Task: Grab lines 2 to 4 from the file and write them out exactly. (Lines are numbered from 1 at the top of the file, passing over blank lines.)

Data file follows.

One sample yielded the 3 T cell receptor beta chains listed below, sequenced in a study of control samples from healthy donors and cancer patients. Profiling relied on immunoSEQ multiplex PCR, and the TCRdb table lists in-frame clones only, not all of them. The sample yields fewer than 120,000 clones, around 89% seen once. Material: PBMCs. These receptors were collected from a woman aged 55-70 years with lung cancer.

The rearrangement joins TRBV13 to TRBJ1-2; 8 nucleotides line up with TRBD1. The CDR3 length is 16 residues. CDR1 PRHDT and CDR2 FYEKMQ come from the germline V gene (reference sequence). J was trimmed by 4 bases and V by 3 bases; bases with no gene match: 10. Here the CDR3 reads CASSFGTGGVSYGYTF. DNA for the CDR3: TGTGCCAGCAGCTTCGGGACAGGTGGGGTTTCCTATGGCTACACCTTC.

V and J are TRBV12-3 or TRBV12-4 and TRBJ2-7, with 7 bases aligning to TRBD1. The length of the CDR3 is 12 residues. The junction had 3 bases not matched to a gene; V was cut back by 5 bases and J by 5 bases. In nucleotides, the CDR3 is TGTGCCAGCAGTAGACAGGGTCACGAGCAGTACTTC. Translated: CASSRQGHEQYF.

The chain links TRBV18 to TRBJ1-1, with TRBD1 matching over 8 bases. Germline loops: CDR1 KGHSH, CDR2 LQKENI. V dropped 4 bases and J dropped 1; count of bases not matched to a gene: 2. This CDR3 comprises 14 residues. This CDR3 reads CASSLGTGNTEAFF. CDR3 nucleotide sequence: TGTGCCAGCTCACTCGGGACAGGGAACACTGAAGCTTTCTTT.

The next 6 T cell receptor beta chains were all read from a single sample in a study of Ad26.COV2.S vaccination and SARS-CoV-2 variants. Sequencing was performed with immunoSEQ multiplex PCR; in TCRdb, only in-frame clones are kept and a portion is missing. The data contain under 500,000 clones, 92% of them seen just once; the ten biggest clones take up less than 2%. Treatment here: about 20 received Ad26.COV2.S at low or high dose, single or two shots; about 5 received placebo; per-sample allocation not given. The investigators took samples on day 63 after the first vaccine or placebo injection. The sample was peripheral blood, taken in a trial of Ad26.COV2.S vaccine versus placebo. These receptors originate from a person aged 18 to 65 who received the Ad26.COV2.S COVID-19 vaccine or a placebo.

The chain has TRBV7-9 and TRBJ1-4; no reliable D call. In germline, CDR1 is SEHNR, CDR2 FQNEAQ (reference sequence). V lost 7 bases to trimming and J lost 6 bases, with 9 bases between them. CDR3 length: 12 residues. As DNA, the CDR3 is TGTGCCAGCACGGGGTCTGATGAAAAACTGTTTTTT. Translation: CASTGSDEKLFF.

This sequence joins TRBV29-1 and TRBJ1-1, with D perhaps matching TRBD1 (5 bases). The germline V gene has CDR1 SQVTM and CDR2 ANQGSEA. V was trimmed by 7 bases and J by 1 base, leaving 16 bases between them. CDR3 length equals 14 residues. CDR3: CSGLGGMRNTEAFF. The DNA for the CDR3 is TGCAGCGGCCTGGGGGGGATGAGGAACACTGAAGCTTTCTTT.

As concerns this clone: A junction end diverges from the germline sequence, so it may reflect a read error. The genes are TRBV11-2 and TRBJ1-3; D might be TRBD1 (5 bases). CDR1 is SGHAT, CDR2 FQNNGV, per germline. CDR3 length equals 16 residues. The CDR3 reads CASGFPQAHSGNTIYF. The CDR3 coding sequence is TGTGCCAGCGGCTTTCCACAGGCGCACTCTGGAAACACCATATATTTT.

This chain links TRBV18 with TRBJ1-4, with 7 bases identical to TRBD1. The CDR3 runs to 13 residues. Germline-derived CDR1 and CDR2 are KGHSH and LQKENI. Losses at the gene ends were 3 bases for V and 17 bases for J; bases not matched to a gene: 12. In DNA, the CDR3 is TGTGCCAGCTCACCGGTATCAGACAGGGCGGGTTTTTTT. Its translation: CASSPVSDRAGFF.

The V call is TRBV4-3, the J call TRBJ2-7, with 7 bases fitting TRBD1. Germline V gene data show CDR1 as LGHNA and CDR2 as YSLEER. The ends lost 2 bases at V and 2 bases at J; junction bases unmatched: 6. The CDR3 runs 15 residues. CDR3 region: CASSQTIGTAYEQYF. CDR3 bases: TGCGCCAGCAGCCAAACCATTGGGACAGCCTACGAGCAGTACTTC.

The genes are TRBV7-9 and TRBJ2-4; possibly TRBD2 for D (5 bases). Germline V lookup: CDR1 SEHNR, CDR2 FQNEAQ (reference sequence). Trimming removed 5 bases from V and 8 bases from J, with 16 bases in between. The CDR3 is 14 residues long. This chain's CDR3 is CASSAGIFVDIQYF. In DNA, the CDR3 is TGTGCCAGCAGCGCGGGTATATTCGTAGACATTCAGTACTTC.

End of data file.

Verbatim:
The rearrangement joins TRBV13 to TRBJ1-2; 8 nucleotides line up with TRBD1. The CDR3 length is 16 residues. CDR1 PRHDT and CDR2 FYEKMQ come from the germline V gene (reference sequence). J was trimmed by 4 bases and V by 3 bases; bases with no gene match: 10. Here the CDR3 reads CASSFGTGGVSYGYTF. DNA for the CDR3: TGTGCCAGCAGCTTCGGGACAGGTGGGGTTTCCTATGGCTACACCTTC.

V and J are TRBV12-3 or TRBV12-4 and TRBJ2-7, with 7 bases aligning to TRBD1. The length of the CDR3 is 12 residues. The junction had 3 bases not matched to a gene; V was cut back by 5 bases and J by 5 bases. In nucleotides, the CDR3 is TGTGCCAGCAGTAGACAGGGTCACGAGCAGTACTTC. Translated: CASSRQGHEQYF.

The chain links TRBV18 to TRBJ1-1, with TRBD1 matching over 8 bases. Germline loops: CDR1 KGHSH, CDR2 LQKENI. V dropped 4 bases and J dropped 1; count of bases not matched to a gene: 2. This CDR3 comprises 14 residues. This CDR3 reads CASSLGTGNTEAFF. CDR3 nucleotide sequence: TGTGCCAGCTCACTCGGGACAGGGAACACTGAAGCTTTCTTT.